Untitled Document

Review Essay
Carol Jacobs, Sebald’s Vision. New York: Columbia University Press, 2015. 296 pp.

Martin Klebes
University of Oregon

Biography
Martin Klebes received his Ph.D. in Comparative Literary Studies from Northwestern University in 2003, and is currently Associate Professor in the Department of German and Scandinavian at the University of Oregon. He is the author of Wittgenstein’s Novels (Routledge, 2006) and the translator of Ernst-Wilhelm Händler’s debut collection of stories, City with Houses (Northwestern University Press, 2002). Recent publications include articles on Hannah Arendt’s theory of the reader, on narcissistic mirroring in E.T.A. Hoffmann and Poe, and on W.G. Sebald.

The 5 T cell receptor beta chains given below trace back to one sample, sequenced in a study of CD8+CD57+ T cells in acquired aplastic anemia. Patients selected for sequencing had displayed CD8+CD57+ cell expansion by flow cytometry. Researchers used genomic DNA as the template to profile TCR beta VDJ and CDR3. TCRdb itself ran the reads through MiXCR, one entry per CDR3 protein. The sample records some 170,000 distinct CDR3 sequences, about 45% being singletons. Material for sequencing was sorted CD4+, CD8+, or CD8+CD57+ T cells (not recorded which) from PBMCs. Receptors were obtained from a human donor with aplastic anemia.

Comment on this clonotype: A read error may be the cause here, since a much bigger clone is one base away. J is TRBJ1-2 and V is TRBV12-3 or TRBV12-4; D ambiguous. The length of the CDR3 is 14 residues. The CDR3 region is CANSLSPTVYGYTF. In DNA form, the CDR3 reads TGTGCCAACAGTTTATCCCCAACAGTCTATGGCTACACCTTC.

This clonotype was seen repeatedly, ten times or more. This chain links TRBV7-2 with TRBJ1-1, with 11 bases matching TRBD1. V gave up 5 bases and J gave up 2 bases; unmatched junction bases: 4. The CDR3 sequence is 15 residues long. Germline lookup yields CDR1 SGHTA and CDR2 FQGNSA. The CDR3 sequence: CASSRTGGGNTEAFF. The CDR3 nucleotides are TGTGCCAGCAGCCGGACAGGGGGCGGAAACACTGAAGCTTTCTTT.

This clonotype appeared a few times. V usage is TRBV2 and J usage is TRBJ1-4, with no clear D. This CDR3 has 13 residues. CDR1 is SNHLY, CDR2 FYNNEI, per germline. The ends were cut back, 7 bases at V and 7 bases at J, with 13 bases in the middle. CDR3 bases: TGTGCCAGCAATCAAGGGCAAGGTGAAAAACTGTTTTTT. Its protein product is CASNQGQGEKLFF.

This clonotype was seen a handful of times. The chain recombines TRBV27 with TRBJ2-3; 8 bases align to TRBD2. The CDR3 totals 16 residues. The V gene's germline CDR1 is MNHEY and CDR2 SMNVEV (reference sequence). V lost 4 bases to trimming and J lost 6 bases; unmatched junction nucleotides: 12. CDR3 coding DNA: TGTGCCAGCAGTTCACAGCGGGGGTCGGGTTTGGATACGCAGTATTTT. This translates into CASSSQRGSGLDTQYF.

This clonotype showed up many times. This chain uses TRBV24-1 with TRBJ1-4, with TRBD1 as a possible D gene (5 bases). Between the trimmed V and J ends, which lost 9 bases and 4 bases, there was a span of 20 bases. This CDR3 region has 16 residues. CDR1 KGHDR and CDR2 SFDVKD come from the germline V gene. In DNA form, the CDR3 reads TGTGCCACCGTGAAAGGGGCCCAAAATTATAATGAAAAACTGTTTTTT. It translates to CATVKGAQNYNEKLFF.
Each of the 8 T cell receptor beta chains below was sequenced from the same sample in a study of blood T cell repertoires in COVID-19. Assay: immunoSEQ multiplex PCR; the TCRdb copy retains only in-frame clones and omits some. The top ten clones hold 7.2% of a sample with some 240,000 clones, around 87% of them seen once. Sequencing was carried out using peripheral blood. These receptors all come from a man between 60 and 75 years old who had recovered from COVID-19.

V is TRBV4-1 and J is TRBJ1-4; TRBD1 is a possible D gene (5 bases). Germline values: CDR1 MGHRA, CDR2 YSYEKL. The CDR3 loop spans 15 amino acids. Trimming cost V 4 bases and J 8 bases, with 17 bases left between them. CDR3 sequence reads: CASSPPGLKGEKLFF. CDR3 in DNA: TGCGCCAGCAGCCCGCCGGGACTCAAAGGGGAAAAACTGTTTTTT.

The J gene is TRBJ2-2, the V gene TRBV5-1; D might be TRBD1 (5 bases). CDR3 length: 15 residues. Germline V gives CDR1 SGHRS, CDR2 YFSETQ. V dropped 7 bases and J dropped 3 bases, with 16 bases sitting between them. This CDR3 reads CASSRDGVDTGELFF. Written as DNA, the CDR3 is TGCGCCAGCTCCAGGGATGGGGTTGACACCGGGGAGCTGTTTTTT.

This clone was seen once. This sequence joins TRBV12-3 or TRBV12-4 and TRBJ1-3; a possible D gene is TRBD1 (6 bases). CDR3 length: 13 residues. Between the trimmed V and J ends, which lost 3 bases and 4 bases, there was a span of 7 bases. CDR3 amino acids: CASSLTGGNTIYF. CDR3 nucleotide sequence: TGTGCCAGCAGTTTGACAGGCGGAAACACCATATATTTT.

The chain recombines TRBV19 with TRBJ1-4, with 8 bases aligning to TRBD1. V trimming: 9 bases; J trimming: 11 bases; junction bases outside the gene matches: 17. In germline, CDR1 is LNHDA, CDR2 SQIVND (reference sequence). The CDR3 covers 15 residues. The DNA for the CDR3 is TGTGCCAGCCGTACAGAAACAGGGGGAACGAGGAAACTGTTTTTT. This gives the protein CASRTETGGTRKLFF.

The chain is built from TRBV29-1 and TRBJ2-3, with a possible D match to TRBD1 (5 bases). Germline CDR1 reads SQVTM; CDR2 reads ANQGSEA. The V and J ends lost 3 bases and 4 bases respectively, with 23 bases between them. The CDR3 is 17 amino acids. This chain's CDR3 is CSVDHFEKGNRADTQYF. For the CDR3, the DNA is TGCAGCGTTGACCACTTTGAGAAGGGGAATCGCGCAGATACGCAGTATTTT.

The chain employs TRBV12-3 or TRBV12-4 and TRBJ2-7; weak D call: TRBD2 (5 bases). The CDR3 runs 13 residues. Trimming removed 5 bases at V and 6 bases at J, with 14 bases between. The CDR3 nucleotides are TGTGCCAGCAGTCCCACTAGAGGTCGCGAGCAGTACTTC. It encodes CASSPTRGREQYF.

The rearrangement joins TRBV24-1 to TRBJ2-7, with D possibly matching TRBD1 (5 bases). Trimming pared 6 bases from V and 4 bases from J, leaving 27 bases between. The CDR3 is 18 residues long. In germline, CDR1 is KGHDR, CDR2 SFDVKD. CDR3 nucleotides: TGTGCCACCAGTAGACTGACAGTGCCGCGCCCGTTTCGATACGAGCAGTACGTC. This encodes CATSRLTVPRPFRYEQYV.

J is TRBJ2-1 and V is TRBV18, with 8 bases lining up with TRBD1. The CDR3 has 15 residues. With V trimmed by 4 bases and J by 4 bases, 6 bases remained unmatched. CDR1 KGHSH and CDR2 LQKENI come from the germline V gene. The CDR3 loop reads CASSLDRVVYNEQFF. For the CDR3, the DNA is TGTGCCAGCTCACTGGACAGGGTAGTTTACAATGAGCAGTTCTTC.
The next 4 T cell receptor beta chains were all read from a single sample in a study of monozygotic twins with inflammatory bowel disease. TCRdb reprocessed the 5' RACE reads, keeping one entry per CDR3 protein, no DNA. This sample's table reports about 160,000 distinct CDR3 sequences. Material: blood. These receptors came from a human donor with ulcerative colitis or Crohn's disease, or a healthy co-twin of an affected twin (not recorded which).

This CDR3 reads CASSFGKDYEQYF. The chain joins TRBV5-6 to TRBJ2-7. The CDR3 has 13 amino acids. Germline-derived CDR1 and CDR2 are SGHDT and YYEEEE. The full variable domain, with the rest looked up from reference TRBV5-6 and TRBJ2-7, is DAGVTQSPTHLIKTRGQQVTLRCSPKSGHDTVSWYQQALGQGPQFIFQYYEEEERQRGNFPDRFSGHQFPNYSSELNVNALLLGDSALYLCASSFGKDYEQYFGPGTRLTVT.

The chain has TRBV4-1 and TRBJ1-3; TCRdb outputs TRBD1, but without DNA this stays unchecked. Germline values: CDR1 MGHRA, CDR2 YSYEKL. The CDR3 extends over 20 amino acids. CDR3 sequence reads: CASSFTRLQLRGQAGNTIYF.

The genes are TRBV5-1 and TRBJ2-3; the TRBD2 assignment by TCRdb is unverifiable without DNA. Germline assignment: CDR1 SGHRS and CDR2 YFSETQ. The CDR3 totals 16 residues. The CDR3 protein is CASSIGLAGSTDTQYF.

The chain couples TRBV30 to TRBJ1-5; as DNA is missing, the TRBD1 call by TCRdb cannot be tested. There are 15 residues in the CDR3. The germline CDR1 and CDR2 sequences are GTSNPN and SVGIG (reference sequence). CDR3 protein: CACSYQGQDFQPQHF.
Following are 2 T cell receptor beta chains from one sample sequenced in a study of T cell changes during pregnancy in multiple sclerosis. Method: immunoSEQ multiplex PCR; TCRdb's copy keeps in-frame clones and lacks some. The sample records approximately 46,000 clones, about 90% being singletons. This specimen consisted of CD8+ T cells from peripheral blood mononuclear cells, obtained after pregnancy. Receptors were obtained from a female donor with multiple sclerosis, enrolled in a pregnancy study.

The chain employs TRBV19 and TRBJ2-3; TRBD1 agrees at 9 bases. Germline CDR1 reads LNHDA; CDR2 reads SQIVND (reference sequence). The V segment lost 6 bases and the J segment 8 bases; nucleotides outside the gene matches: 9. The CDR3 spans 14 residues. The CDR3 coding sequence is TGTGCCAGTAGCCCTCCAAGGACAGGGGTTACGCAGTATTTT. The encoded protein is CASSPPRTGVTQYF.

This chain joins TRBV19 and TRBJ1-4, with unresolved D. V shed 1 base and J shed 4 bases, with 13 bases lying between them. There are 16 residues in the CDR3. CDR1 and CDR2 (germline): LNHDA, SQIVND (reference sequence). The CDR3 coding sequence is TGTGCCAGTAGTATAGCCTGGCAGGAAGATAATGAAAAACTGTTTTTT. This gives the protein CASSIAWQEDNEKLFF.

Across the Anglophone world W.G. Sebald (1944-2001) is perhaps the most well known author of the last quarter century writing in German. Eyes are everywhere in his work: from Unrecounted, a book that paired Jan Peter Tripp’s series of paintings of pairs of eyes with short epigrams by Sebald, to Jacques Austerlitz’ struggle with his diminishing eyesight (in Austerlitz) and Max Ferber’s (or Aurach’s, in the German original) enlarged eye from a photograph reprinted in a magazine that the narrator studies over and over again (in The Emigrants). Sebald’s reader encounters painterly and painted eyes, as well as critical eyes and those criticized for their failure to see what is important (in the reflections on Rembrandt’s painting “The Anatomy Lesson of Dr. Nicolaes Tulp” in The Rings of Saturn). Most immediately evident to even a casual Sebald reader, of course, is the reader’s eye that is called upon as it navigates the relationship of the many photographs and other images to the prose texts (both narrative and critical) of which they form part. Thus, it is with very good reason that in this book Carol Jacobs chooses to focus on vision as the guiding motif, or trope, in her survey of Sebald’s writings. Of course, it is not just a question of collecting all the instances in which Sebald’s narrators, and Sebald as a literary critic, fasten on the sensory capacity of eyesight. The larger question of how Sebald’s poetic techniques sustain an awareness of the double-sided character of this faculty is of primary concern to Jacobs throughout. “Sebald’s project is not […] to make us see” (6), she remarks early on, indicating that the inability of many of the figures in his texts to see clearly with respect to personal or collective history is not necessarily counterbalanced by a narrator, or author, in possession of the answers to their questions. On the other hand, if compromised sight is “a way of being in the world” (8), then any interest in truth as far as it applies to the affairs of that world cannot simply resign itself to celebrating the obscure, or the blind spot. Both blindness and insight, then. (Even though Paul de Man is nowhere directly invoked in this book, Jacobs’ prior engagement with de Man’s work in other places suggests that this pairing of terms well describes the scope of the term ‘vision’ in the title.)